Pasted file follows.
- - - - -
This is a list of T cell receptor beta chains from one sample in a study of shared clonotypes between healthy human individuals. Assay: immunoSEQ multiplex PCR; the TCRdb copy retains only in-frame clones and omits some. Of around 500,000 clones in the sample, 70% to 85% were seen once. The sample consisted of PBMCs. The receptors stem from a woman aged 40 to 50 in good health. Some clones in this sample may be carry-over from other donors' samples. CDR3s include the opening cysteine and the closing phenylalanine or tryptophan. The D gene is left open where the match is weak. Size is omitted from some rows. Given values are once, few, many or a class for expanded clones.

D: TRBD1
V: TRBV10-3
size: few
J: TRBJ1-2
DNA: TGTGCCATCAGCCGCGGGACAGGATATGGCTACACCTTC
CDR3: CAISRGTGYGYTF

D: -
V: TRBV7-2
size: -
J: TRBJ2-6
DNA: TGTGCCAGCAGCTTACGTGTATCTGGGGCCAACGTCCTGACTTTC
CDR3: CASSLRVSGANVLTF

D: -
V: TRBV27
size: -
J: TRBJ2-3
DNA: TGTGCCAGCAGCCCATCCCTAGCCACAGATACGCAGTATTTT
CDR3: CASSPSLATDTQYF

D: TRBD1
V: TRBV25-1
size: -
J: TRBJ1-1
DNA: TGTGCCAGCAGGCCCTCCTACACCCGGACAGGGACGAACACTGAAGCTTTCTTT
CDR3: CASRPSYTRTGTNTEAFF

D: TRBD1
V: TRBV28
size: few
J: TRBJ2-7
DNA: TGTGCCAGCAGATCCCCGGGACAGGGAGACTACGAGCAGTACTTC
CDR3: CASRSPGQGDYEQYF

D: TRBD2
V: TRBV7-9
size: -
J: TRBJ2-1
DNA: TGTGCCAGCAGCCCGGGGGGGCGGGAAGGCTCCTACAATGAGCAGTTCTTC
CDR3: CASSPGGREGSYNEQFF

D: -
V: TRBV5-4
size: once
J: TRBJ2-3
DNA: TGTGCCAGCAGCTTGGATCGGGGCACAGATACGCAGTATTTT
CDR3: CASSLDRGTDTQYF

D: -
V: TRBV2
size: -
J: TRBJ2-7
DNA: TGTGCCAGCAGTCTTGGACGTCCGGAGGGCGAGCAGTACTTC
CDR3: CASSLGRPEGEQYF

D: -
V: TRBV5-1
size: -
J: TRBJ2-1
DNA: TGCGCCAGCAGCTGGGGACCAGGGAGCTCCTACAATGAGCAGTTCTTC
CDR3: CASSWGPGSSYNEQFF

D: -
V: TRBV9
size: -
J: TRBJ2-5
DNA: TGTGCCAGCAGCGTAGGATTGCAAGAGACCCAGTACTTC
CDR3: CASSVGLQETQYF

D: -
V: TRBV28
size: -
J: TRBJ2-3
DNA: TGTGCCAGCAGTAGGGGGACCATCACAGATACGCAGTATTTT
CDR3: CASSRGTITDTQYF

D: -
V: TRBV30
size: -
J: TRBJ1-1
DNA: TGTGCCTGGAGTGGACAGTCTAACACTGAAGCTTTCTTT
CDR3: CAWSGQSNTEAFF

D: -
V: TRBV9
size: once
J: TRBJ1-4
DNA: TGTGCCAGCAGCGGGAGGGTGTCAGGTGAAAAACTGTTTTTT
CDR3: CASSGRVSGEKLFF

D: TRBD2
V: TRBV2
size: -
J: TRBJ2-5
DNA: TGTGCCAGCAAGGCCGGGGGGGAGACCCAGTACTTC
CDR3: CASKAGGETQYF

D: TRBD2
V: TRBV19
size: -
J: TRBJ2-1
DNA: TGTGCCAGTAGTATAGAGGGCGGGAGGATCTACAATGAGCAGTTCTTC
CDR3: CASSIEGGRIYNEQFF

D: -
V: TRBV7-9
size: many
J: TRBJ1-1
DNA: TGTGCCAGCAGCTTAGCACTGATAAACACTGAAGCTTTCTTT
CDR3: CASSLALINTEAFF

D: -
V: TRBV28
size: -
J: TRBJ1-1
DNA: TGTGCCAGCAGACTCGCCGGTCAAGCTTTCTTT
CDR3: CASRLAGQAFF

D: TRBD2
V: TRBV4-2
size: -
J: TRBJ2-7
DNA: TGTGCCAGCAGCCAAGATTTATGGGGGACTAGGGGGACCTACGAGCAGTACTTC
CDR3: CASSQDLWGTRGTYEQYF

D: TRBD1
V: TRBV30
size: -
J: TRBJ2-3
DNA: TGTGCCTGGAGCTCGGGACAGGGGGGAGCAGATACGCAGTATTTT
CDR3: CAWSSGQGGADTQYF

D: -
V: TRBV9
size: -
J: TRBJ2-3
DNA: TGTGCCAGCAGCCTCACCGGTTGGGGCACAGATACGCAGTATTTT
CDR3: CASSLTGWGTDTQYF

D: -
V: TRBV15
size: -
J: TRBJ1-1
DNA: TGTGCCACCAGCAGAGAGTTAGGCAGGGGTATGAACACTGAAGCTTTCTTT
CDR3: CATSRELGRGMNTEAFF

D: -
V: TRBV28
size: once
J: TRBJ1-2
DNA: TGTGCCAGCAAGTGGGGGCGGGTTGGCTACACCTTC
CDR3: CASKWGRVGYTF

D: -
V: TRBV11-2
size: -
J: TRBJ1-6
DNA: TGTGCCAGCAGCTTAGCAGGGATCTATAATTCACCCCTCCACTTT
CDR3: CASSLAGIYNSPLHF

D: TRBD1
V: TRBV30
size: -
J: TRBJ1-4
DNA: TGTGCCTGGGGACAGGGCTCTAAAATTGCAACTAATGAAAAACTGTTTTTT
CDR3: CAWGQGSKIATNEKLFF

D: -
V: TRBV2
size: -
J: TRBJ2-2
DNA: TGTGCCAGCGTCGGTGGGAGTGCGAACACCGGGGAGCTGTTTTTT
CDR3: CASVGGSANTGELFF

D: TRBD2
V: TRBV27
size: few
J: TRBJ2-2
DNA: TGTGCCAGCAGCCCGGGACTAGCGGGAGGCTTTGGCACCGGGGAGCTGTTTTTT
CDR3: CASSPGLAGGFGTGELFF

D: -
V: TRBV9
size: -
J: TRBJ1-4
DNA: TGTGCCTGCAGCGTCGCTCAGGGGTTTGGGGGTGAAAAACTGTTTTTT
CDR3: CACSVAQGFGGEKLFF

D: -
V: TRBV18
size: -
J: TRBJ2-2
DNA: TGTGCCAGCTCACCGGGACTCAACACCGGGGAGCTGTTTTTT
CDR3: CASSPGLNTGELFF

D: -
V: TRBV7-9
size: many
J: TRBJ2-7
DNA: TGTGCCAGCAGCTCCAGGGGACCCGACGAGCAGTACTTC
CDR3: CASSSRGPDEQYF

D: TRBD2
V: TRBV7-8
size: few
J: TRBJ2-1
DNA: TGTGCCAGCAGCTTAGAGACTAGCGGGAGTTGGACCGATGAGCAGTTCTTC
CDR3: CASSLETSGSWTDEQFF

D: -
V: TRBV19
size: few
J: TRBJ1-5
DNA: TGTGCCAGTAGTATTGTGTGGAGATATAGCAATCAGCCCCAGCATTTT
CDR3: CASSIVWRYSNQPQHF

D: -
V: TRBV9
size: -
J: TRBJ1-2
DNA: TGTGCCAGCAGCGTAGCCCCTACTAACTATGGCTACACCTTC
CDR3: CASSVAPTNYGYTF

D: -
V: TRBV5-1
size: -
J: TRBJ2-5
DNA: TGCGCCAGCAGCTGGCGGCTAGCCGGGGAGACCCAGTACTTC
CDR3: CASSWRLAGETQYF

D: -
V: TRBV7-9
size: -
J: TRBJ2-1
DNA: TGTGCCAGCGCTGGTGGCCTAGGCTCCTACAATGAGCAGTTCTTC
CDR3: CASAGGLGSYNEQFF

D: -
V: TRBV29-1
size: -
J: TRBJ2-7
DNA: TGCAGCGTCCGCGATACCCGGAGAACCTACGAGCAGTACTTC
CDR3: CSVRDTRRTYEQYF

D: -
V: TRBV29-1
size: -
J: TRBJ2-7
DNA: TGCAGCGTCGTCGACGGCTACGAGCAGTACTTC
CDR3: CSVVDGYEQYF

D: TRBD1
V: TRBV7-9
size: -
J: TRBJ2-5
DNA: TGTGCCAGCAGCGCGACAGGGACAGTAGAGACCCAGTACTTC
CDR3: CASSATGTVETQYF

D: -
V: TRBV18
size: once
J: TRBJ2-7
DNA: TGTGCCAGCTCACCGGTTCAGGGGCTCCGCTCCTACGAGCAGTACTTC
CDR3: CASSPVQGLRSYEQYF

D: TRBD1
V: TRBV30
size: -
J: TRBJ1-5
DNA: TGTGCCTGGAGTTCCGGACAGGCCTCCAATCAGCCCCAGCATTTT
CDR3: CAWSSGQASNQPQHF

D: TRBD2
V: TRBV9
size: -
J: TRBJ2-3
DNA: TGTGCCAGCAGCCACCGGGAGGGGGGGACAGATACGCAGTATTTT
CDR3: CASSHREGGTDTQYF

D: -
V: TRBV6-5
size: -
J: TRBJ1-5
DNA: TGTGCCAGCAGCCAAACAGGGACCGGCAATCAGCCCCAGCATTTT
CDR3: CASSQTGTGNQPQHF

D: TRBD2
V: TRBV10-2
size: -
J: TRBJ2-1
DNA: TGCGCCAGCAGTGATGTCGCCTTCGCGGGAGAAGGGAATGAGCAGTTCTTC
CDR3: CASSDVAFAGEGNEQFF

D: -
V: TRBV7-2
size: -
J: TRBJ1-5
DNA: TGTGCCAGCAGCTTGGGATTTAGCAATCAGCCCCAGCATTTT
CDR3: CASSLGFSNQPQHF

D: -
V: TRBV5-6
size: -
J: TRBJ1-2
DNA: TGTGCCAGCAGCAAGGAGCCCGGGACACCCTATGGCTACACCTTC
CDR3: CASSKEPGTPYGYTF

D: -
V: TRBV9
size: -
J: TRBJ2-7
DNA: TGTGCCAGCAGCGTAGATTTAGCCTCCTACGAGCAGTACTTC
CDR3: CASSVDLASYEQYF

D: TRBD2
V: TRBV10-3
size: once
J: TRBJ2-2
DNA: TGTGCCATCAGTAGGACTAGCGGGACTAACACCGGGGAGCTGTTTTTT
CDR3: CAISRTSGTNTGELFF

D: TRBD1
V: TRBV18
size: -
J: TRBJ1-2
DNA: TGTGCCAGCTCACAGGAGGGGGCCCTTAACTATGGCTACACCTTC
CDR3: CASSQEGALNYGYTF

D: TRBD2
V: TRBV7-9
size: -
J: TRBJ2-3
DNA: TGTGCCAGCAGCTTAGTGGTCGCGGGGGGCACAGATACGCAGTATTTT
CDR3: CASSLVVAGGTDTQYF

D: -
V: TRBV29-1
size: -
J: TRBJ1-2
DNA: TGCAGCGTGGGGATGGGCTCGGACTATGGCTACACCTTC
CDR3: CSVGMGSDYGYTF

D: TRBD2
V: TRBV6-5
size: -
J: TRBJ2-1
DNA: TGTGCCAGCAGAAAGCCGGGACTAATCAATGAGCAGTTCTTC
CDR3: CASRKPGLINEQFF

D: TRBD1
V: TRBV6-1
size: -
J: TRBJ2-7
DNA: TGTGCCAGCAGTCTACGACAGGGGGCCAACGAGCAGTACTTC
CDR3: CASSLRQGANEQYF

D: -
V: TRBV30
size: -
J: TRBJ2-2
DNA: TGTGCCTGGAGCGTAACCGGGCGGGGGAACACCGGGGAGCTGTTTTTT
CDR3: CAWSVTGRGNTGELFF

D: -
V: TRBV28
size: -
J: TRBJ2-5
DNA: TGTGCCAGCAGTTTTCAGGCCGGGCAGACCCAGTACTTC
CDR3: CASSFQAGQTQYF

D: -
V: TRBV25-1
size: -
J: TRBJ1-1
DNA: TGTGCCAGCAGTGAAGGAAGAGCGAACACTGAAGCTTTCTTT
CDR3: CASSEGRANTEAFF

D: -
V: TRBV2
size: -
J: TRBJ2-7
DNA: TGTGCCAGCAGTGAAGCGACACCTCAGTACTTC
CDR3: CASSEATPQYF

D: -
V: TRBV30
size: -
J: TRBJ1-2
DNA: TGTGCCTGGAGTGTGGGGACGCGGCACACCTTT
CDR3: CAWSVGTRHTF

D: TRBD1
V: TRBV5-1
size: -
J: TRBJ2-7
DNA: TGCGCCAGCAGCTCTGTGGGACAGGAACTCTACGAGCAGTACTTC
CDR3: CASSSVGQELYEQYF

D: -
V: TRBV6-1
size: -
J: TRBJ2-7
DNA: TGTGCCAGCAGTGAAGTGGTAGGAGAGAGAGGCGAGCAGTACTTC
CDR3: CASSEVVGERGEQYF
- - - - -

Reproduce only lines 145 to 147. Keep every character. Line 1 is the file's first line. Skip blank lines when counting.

CDR3: CAWGQGSKIATNEKLFF

D: -
V: TRBV2